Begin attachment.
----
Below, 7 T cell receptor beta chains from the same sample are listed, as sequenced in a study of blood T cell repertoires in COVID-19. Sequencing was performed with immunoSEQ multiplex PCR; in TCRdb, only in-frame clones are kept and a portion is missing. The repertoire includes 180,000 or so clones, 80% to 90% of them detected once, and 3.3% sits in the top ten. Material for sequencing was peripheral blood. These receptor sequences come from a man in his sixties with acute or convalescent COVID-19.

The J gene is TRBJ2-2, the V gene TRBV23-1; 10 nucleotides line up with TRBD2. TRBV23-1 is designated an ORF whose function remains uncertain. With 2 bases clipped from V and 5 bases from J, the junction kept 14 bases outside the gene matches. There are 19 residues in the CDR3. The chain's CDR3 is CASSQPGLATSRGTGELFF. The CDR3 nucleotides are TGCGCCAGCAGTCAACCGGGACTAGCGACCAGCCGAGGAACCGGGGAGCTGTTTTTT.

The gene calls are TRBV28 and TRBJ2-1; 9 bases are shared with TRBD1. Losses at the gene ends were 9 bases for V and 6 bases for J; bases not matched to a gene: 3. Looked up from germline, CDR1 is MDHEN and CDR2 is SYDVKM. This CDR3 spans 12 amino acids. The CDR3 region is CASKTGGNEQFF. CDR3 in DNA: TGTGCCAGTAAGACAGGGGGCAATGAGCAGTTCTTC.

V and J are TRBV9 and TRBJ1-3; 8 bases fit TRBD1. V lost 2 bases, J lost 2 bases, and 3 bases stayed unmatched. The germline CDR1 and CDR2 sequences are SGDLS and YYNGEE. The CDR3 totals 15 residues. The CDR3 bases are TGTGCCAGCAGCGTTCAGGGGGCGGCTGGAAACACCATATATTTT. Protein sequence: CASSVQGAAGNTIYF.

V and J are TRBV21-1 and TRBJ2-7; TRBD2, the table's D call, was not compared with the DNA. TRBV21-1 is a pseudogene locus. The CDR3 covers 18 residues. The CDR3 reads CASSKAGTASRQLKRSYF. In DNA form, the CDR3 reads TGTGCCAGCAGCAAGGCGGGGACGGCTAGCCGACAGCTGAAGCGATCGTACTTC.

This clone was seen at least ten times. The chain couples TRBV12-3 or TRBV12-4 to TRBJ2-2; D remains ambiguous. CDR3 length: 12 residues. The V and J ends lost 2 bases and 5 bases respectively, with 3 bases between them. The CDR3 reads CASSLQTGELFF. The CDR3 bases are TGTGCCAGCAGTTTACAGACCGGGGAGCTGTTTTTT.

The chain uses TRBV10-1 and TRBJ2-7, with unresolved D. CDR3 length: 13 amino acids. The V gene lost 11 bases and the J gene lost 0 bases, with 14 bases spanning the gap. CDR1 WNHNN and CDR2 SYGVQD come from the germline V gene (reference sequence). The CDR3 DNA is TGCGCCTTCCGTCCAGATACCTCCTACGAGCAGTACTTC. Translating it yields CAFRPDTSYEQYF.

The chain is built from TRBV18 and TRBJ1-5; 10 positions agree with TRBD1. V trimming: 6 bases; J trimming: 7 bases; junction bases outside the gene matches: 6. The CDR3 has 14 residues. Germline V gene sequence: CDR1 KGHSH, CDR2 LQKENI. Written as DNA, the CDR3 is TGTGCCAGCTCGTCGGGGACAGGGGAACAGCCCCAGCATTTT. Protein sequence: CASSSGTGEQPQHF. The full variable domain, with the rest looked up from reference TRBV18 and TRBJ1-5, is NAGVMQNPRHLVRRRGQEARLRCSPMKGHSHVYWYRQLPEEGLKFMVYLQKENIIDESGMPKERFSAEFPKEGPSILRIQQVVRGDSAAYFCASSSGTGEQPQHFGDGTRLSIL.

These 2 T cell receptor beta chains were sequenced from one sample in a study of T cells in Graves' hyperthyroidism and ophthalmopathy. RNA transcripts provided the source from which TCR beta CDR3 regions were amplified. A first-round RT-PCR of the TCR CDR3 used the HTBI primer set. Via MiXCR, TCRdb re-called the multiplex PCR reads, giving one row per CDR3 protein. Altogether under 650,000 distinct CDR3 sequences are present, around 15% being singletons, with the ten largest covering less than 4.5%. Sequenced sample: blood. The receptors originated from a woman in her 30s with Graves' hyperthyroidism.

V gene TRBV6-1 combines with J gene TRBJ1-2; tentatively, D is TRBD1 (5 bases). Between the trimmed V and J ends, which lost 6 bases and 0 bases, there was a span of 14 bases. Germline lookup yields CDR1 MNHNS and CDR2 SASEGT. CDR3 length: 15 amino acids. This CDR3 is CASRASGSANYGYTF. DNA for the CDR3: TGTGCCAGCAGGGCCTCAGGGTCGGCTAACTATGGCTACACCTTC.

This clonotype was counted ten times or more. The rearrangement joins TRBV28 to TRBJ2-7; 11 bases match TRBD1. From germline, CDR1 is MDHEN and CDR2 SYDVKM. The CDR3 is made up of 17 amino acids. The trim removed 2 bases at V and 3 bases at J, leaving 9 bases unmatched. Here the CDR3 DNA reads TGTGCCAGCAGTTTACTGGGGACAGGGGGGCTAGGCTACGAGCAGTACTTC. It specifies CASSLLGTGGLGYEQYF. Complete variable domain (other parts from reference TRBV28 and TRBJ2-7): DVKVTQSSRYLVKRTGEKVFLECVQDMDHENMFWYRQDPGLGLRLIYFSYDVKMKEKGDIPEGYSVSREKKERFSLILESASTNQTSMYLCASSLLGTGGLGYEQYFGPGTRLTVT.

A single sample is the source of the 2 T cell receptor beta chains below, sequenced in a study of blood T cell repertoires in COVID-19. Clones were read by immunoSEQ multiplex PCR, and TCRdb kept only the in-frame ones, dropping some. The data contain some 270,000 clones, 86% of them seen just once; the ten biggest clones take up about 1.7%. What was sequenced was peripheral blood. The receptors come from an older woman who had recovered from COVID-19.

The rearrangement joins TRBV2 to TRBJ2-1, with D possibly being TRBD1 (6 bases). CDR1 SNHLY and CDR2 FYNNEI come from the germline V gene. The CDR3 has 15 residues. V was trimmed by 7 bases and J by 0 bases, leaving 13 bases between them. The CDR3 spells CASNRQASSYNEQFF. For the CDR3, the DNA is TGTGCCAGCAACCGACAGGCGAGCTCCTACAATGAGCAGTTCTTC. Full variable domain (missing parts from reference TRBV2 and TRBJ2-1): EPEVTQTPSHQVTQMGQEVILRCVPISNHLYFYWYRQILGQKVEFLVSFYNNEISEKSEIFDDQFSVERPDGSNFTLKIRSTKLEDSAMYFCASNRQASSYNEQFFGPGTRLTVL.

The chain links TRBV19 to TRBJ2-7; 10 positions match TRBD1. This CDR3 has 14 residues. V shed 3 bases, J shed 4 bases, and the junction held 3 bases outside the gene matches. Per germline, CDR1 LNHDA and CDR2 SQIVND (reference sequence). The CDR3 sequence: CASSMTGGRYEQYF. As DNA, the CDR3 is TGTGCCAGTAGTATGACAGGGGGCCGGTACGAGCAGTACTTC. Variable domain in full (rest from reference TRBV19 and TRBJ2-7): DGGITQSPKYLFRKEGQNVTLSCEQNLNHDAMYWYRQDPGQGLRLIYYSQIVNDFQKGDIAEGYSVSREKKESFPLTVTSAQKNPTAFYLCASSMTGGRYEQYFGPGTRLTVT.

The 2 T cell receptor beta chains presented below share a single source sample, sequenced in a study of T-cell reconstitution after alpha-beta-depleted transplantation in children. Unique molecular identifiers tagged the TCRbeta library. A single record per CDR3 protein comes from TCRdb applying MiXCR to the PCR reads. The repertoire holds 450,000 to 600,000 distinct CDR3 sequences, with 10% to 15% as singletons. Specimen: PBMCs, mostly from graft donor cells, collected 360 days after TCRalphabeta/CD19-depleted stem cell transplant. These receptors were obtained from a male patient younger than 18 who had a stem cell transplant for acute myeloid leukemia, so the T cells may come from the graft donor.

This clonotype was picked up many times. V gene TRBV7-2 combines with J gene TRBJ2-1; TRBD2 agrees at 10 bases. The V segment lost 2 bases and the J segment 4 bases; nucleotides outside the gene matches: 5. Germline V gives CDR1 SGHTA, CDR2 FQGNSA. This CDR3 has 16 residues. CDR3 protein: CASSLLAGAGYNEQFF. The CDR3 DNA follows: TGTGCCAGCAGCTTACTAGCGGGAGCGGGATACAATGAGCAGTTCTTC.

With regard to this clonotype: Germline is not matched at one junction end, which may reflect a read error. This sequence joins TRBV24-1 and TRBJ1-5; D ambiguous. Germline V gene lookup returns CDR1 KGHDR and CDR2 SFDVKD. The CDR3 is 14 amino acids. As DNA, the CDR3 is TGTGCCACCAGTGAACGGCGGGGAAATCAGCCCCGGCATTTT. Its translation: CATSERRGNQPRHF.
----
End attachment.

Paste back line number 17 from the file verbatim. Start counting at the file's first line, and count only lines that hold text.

With regard to this clonotype: Germline is not matched at one junction end, which may reflect a read error. This sequence joins TRBV24-1 and TRBJ1-5; D ambiguous. Germline V gene lookup returns CDR1 KGHDR and CDR2 SFDVKD. The CDR3 is 14 amino acids. As DNA, the CDR3 is TGTGCCACCAGTGAACGGCGGGGAAATCAGCCCCGGCATTTT. Its translation: CATSERRGNQPRHF.